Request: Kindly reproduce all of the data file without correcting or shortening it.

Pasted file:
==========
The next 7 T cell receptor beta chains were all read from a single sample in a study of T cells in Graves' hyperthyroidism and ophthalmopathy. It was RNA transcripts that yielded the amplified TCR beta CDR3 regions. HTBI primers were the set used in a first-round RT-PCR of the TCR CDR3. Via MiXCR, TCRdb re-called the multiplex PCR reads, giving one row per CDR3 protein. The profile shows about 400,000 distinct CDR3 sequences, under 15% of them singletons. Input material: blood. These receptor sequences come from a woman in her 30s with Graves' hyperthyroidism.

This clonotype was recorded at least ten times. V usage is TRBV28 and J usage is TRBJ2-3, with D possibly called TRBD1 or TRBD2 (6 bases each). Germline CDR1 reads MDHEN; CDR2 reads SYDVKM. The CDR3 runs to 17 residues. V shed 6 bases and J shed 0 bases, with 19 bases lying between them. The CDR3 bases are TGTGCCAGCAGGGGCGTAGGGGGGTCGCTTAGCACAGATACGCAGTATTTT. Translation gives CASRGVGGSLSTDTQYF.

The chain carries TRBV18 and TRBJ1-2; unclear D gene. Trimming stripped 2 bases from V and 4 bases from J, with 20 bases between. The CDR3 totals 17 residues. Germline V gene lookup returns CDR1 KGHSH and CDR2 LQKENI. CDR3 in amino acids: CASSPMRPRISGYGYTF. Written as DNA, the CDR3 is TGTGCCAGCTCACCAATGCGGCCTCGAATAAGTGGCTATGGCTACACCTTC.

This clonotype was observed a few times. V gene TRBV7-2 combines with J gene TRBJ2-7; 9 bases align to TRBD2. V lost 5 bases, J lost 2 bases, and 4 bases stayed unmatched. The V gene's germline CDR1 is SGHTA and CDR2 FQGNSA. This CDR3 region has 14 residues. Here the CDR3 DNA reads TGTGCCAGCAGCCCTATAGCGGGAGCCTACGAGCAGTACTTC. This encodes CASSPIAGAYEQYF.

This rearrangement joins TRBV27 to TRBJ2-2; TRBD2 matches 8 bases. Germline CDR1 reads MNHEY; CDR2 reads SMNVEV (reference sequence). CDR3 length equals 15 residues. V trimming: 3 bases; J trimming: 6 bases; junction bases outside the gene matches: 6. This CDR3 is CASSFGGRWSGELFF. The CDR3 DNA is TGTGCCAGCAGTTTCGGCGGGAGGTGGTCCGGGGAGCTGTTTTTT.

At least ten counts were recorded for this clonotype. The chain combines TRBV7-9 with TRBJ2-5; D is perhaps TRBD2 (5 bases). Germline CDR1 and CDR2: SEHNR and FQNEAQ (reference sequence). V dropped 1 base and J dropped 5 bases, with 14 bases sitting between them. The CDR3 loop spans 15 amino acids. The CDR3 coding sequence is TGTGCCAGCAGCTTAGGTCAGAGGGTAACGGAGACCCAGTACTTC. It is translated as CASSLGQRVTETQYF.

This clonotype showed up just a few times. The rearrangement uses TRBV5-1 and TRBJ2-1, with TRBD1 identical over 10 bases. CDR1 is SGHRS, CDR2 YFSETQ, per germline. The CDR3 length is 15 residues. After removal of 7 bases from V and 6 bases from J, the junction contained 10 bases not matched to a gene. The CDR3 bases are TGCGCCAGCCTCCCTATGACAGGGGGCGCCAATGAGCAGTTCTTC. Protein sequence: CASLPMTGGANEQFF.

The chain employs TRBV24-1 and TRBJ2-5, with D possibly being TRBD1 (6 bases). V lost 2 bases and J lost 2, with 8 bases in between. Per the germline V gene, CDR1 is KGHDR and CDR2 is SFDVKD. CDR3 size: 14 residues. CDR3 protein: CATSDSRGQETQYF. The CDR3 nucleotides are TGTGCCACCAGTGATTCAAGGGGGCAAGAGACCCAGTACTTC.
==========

The next 7 T cell receptor beta chains were all read from a single sample in a study of T cells in Graves' hyperthyroidism and ophthalmopathy. It was RNA transcripts that yielded the amplified TCR beta CDR3 regions. HTBI primers were the set used in a first-round RT-PCR of the TCR CDR3. Via MiXCR, TCRdb re-called the multiplex PCR reads, giving one row per CDR3 protein. The profile shows about 400,000 distinct CDR3 sequences, under 15% of them singletons. Input material: blood. These receptor sequences come from a woman in her 30s with Graves' hyperthyroidism.

This clonotype was recorded at least ten times. V usage is TRBV28 and J usage is TRBJ2-3, with D possibly called TRBD1 or TRBD2 (6 bases each). Germline CDR1 reads MDHEN; CDR2 reads SYDVKM. The CDR3 runs to 17 residues. V shed 6 bases and J shed 0 bases, with 19 bases lying between them. The CDR3 bases are TGTGCCAGCAGGGGCGTAGGGGGGTCGCTTAGCACAGATACGCAGTATTTT. Translation gives CASRGVGGSLSTDTQYF.

The chain carries TRBV18 and TRBJ1-2; unclear D gene. Trimming stripped 2 bases from V and 4 bases from J, with 20 bases between. The CDR3 totals 17 residues. Germline V gene lookup returns CDR1 KGHSH and CDR2 LQKENI. CDR3 in amino acids: CASSPMRPRISGYGYTF. Written as DNA, the CDR3 is TGTGCCAGCTCACCAATGCGGCCTCGAATAAGTGGCTATGGCTACACCTTC.

This clonotype was observed a few times. V gene TRBV7-2 combines with J gene TRBJ2-7; 9 bases align to TRBD2. V lost 5 bases, J lost 2 bases, and 4 bases stayed unmatched. The V gene's germline CDR1 is SGHTA and CDR2 FQGNSA. This CDR3 region has 14 residues. Here the CDR3 DNA reads TGTGCCAGCAGCCCTATAGCGGGAGCCTACGAGCAGTACTTC. This encodes CASSPIAGAYEQYF.

This rearrangement joins TRBV27 to TRBJ2-2; TRBD2 matches 8 bases. Germline CDR1 reads MNHEY; CDR2 reads SMNVEV (reference sequence). CDR3 length equals 15 residues. V trimming: 3 bases; J trimming: 6 bases; junction bases outside the gene matches: 6. This CDR3 is CASSFGGRWSGELFF. The CDR3 DNA is TGTGCCAGCAGTTTCGGCGGGAGGTGGTCCGGGGAGCTGTTTTTT.

At least ten counts were recorded for this clonotype. The chain combines TRBV7-9 with TRBJ2-5; D is perhaps TRBD2 (5 bases). Germline CDR1 and CDR2: SEHNR and FQNEAQ (reference sequence). V dropped 1 base and J dropped 5 bases, with 14 bases sitting between them. The CDR3 loop spans 15 amino acids. The CDR3 coding sequence is TGTGCCAGCAGCTTAGGTCAGAGGGTAACGGAGACCCAGTACTTC. It is translated as CASSLGQRVTETQYF.

This clonotype showed up just a few times. The rearrangement uses TRBV5-1 and TRBJ2-1, with TRBD1 identical over 10 bases. CDR1 is SGHRS, CDR2 YFSETQ, per germline. The CDR3 length is 15 residues. After removal of 7 bases from V and 6 bases from J, the junction contained 10 bases not matched to a gene. The CDR3 bases are TGCGCCAGCCTCCCTATGACAGGGGGCGCCAATGAGCAGTTCTTC. Protein sequence: CASLPMTGGANEQFF.

The chain employs TRBV24-1 and TRBJ2-5, with D possibly being TRBD1 (6 bases). V lost 2 bases and J lost 2, with 8 bases in between. Per the germline V gene, CDR1 is KGHDR and CDR2 is SFDVKD. CDR3 size: 14 residues. CDR3 protein: CATSDSRGQETQYF. The CDR3 nucleotides are TGTGCCACCAGTGATTCAAGGGGGCAAGAGACCCAGTACTTC.